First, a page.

PUBLICATIONS

Rainfall runoff modeling in Yala River basin of Western Kenya

Volume 5:1

Kiluva V.M.*, Mutua F.M **, Makhanu S.K.*** and Ong’or B.T.***

*Centre for Disaster Management and Humanitarian Assistance, MMUST
**Department of Meteorology, University of Nairobi
***Department of Civil and Structural Engineering, Masinde Muliro University of Science and Technology

CORRESPONDING AUTHOR
Kiluva Veronica Mwikali
Centre for Disaster Management and Humanitarian Assistance,
Masinde Muliro University of Science and Technology
Email: This email address is being protected from spambots. You need JavaScript enabled to view it.

 

When rainfall is received on a watershed, depending on the initial soil moisture content some of the water seeps underground while the excess forms surface water response. The nature of the runoff and its effects in the watershed can be represented by the application of hydrologic models to predict streamflow. In this study, the Geological Streamflow Model (GeoSFM) and the Muskingum Cunge (M-C) model were used to model the hydrologic processes of the Yala river network. The objective of the study was to develop a flood early warning system to mitigate potential flood hazard risk exposed to the downstream inhabitants. Historical hydro-metric datasets of 1975-2005 were used for calibration, verification and streamflow routing based
on a split record analysis. For the runoff generation, rainfall and evaporation on datasets were provided by the Kenya Meteorological Department (KMD) while for model calibration and verification, streamflow was obtained from Water Resources Management Authority (WRMA). To determine the hydrologic connectivity, the 30 meters by 30 meters Digital Elevation Model was obtained from the International Centre for Research in Agro-Forestry (ICRAF). The Digital Soil Map of the World developed by Food and Agricultural Organization (FAO) and the Global Land Cover data of the United States Geological Survey (USGS) were used for model parameterization. The soil moisture accounting and routing method transferred water through the subsurface,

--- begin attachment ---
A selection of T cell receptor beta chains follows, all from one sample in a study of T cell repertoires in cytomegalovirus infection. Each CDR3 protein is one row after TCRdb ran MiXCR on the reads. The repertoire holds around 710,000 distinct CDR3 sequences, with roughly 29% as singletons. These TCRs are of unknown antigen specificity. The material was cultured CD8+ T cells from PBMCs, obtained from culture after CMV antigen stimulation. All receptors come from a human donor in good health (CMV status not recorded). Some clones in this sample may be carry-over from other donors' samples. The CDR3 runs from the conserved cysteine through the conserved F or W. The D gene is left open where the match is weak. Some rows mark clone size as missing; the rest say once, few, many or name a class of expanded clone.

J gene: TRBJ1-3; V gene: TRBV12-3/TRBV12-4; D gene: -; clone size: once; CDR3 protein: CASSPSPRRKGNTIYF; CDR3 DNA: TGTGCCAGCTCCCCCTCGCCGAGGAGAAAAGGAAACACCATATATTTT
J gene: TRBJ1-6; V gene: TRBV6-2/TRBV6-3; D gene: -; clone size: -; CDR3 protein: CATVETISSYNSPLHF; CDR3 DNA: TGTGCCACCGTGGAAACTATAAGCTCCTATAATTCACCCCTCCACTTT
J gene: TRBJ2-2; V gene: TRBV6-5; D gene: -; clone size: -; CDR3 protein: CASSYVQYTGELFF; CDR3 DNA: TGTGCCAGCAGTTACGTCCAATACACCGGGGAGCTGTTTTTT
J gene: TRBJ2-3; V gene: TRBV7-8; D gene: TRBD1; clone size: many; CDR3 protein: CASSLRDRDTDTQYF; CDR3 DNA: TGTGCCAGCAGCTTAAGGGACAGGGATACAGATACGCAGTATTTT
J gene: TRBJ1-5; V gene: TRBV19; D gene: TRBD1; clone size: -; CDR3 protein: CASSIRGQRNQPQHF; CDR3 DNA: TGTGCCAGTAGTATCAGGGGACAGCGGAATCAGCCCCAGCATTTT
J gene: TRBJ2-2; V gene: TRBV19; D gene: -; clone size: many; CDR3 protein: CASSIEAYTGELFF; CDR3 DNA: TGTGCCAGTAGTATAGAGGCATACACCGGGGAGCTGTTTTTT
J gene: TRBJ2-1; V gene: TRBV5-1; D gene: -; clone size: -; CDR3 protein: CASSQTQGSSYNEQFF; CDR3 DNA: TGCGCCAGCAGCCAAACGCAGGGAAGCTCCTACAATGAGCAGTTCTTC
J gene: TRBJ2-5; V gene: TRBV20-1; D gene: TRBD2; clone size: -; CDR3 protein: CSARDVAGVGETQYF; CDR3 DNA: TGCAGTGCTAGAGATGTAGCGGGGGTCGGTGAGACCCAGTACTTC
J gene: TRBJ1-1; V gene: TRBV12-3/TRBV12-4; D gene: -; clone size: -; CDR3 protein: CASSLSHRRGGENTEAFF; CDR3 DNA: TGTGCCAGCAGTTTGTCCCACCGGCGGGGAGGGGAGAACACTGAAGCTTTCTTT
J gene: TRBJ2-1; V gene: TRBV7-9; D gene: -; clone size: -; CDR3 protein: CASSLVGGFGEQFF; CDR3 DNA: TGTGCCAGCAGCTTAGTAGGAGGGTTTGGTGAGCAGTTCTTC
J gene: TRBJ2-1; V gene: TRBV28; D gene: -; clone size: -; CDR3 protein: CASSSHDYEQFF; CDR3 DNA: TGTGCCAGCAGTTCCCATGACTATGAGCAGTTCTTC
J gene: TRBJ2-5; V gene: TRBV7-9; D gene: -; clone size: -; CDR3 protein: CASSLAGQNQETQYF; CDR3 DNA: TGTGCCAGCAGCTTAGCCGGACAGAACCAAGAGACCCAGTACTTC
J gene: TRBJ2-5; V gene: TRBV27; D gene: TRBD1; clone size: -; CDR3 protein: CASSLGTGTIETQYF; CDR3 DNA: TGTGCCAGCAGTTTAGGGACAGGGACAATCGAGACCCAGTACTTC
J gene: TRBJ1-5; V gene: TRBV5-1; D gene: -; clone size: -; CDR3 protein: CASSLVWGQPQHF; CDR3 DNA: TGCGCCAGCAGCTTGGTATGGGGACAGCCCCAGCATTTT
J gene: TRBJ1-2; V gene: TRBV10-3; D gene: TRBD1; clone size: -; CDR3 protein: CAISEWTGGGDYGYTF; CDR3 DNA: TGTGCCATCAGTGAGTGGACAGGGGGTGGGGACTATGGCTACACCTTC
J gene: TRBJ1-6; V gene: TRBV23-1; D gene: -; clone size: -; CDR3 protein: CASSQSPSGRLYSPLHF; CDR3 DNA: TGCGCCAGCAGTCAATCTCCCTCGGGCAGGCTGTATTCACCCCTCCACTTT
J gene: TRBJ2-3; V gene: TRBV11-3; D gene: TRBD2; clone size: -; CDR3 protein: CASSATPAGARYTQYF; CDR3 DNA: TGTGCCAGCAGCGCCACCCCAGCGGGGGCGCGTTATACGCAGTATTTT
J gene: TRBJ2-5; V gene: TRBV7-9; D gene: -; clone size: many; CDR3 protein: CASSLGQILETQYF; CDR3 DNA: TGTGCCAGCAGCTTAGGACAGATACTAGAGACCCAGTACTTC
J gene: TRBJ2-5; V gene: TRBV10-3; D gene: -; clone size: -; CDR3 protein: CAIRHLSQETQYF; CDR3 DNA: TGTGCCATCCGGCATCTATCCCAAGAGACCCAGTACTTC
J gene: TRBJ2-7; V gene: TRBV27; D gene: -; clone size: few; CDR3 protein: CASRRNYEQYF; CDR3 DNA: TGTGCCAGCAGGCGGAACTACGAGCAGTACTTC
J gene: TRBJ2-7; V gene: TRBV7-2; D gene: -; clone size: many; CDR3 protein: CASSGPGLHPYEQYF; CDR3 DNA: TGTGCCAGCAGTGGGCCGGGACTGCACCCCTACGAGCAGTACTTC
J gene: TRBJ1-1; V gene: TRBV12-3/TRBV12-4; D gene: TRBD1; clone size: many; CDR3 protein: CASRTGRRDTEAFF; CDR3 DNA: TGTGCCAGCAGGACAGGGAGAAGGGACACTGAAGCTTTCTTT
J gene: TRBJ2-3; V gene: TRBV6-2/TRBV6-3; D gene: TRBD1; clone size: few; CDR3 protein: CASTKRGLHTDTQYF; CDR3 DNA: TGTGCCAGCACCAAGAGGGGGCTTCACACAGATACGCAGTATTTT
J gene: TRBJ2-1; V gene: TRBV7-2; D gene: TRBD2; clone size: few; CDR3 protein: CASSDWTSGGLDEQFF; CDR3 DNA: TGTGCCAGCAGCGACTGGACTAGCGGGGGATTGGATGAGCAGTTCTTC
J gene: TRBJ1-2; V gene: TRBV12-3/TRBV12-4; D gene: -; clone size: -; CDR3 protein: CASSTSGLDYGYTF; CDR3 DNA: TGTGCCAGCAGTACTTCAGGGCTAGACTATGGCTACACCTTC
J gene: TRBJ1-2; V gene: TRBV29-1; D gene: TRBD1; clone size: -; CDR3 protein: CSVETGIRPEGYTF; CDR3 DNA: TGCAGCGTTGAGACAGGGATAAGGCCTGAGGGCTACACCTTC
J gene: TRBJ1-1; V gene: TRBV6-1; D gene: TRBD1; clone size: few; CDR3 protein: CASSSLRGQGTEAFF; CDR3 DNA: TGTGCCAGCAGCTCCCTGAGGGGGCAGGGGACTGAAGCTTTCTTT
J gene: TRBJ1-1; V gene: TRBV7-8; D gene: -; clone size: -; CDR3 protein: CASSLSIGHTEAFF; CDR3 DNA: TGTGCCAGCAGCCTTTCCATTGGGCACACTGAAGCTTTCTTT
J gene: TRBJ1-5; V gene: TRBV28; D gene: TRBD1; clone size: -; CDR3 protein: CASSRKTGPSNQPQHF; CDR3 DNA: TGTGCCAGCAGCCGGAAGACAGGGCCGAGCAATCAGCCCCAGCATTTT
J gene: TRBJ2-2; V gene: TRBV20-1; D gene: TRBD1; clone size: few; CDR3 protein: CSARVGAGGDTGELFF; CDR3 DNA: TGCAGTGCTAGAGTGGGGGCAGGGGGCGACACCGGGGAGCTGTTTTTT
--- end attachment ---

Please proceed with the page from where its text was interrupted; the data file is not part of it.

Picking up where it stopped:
overland and river phases. The percentage of the square of the correlation coefficient (R2% value) was used to determine model performance. The GeoSFM modeled streamflow at the Bondo streamflow gauging station, coded 1FG02 where during the calibration and verification phases, streamflow was modeled at R2 value of 80.6% and 87.3% respectively. The M-C model routed streamflow from 1FG02 to the Kadenge streamflow gauging station, coded 1FG03 at R2 value of 90.8%, Muskingum K value of 2.76 hours and Muskingum X value of 0.4609. The error in predicted peak streamflow was 2.3% with a posi ve 1.5% error in predicted speed. This ensured a forecast of the time of peak streamflow on the safe side before the actual flood peak arrival at 1FG03 station. It was concluded that the GeoSFM and M-C models were hence useful tools for flood mitigation by issuing flood early warning messages defined by peak streamflow and flood wave travel  time.
Key words: Flood, Yala River, Geological Streamflow Model, Muskingum Cunge Model.

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